'I see,' cries my friend, that you are for a speedy administration of justice; but all the world will grant that the more time that is taken up in considering any subject the better it will be understood. Besides, it is the boast of an Englishman that his property is secure, and all the world will grant that a deliberate administration of justice is the best way to secure his property. Why have we so many lawyers but to secure our property? why so many formalities but to secure our property? Not less than one hundred thousand families live in opulence, elegance, and ease, merely by securing our property.'
To embarrass justice,' returned I, by a multiplicity of laws, or to hazard it by a confidence in our judges, are, I grant, the opposite rocks on which legislative wisdom has ever split. In one case, the client resembles that emperor who is said to have been suffocated with the bed-clothes, which were only designed to keep him warm ; in the other, to that town which let the enemy take possession of its walls in order to shew the world how little they depended upon aught but courage for safety.—But bless me, what numbers do I see here-all in black-how it possible that half this multitude find employment ?'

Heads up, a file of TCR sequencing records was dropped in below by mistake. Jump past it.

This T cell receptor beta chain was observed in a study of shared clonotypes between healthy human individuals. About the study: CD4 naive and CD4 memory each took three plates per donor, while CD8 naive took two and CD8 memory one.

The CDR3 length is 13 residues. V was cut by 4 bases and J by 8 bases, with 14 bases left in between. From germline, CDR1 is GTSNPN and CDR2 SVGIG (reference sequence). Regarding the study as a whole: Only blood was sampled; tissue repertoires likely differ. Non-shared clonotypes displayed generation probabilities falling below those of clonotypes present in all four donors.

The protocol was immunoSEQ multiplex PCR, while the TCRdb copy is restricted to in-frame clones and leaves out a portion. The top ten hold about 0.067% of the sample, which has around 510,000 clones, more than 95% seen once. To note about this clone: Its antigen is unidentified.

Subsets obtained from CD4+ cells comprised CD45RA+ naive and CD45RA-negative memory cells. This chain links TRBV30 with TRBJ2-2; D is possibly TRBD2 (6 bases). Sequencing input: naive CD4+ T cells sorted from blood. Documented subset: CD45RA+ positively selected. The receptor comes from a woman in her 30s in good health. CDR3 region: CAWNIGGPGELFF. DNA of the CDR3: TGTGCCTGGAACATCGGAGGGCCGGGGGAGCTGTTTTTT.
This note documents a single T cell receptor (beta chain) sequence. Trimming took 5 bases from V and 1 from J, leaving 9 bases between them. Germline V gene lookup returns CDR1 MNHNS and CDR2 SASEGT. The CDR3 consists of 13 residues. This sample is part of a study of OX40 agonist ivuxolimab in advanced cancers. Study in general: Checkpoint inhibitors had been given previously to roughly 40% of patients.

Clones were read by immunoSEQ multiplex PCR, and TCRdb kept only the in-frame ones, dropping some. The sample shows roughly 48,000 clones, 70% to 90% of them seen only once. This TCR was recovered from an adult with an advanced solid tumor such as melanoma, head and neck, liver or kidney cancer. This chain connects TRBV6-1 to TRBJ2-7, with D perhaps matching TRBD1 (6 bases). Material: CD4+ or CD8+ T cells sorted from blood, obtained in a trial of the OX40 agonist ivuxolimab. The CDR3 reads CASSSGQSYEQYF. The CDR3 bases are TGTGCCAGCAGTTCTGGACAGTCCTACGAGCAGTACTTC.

Nothing so easily conceived, returned my companion ; 'they live by watching each other. , For instance, the catchpole watches the man in debt, the attorney watches the catchpole, the counsellor watches the attorney, the solicitor the counsellor, and all find sufficient employment.'
'I conceive you,' interrupted I; "they watch each other, but it is the client that pays them all for watching. It puts me in mind of a Chinese fable, which is entitled Five Animals at a Meal: “A grasshopper, filled with dew, was merrily singing under a shade. A whangam that eats grasshoppers had marked it for its prey, and was just stretching forth to devour it; a serpent that had for a long time fed only on whangams, was coiled up to fasten on the whangam ; a yellow bird was just upon the wing to dart upon the serpent; a hawk had just stooped from above to seize the yellow bird ; all were intent on their prey and unmindful of their danger. So the whangam ate the grasshopper, the serpent ate the whangam, the yellow bird the serpent, and the hawk the yellow bird ; when, sousing from on high, a vulture gobbled up the hawk, grasshopper, whangam, and all in a moment.”
I had scarce finished my fable, when the lawyer came to inform my friend that his cause was put off till another term, that money was wanting to retain, and that all the world was of opinion that the very next hearing would bring him off victorious. 'If so, then,' cries my friend, 'I believe it will be my wisest way to continue the cause for another term ; and in the meantime, my friend here and I will go and see Bedlam. Adieu.'
THE VICAR'S RURAL RETREAT. From The Vicar of Wakefield.
Our little habitation was situated at the foot of a sloping hill, sheltered with a beautiful underwood behind, and a prattling river before ; on one side a meadow, on the other a green. My farm consisted of about twenty acres of excellent land, having given a